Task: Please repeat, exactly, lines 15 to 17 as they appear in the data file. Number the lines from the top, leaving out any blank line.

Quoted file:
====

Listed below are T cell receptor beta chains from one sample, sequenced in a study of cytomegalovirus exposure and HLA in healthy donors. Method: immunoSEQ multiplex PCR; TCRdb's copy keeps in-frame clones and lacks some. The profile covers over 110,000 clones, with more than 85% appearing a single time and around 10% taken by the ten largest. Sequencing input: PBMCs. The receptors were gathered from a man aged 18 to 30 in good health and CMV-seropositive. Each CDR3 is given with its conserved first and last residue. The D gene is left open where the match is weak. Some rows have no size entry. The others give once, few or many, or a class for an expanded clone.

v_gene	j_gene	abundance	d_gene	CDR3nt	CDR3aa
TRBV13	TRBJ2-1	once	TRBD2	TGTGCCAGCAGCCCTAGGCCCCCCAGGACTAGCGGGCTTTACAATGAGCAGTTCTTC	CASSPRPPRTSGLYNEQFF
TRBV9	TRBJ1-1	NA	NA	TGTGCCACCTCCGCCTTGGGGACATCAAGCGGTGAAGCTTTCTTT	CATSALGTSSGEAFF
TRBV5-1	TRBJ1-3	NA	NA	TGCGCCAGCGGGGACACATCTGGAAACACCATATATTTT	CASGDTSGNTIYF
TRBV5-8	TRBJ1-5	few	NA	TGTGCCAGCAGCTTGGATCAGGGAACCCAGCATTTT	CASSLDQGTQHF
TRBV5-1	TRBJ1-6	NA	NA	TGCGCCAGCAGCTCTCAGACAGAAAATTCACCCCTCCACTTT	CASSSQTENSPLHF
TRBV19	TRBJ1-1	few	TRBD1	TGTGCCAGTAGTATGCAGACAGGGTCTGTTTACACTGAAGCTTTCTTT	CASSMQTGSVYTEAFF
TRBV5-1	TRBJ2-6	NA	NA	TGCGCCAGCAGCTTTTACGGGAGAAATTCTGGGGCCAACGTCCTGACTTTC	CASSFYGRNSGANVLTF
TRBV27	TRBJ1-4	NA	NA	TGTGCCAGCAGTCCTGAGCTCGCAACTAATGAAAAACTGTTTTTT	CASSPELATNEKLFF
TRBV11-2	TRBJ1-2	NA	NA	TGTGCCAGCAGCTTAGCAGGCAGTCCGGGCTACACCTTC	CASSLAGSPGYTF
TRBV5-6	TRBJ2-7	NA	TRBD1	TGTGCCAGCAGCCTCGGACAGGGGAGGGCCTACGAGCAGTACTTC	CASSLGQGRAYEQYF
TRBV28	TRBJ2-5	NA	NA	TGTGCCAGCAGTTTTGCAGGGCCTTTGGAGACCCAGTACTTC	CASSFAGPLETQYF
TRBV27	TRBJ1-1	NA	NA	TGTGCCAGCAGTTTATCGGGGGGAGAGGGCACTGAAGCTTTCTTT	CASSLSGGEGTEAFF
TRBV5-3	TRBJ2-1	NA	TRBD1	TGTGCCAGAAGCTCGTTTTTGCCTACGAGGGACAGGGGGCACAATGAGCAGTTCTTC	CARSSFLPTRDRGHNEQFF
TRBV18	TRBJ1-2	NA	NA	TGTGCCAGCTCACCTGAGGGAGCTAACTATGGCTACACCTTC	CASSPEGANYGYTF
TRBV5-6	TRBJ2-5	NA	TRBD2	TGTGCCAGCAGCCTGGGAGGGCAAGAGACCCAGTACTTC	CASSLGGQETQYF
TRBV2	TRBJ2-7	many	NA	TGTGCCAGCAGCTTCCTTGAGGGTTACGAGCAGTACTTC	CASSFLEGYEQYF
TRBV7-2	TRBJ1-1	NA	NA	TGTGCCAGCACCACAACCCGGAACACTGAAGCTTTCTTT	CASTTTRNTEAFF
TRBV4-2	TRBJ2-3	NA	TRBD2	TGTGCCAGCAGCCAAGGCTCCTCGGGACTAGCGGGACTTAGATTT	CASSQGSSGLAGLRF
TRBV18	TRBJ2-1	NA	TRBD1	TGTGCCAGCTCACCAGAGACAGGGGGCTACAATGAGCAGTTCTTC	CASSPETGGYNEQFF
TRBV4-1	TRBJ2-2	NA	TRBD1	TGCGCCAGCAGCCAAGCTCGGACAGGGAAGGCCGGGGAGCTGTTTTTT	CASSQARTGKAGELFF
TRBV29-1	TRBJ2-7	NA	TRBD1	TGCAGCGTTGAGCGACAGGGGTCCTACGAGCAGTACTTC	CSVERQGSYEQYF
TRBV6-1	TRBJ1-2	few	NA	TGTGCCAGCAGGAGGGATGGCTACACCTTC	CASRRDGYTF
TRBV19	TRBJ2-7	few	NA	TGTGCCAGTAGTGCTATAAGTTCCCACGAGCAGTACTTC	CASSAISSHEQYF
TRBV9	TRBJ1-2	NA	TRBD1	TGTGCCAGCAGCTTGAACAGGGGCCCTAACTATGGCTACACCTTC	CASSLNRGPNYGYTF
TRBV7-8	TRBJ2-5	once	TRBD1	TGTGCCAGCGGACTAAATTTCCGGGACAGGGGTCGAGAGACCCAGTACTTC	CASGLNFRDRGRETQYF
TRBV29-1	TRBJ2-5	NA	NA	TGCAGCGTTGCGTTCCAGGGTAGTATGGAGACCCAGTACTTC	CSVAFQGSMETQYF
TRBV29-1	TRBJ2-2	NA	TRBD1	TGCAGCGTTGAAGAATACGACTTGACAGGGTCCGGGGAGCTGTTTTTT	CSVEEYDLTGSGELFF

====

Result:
TRBV5-3	TRBJ2-1	NA	TRBD1	TGTGCCAGAAGCTCGTTTTTGCCTACGAGGGACAGGGGGCACAATGAGCAGTTCTTC	CARSSFLPTRDRGHNEQFF
TRBV18	TRBJ1-2	NA	NA	TGTGCCAGCTCACCTGAGGGAGCTAACTATGGCTACACCTTC	CASSPEGANYGYTF
TRBV5-6	TRBJ2-5	NA	TRBD2	TGTGCCAGCAGCCTGGGAGGGCAAGAGACCCAGTACTTC	CASSLGGQETQYF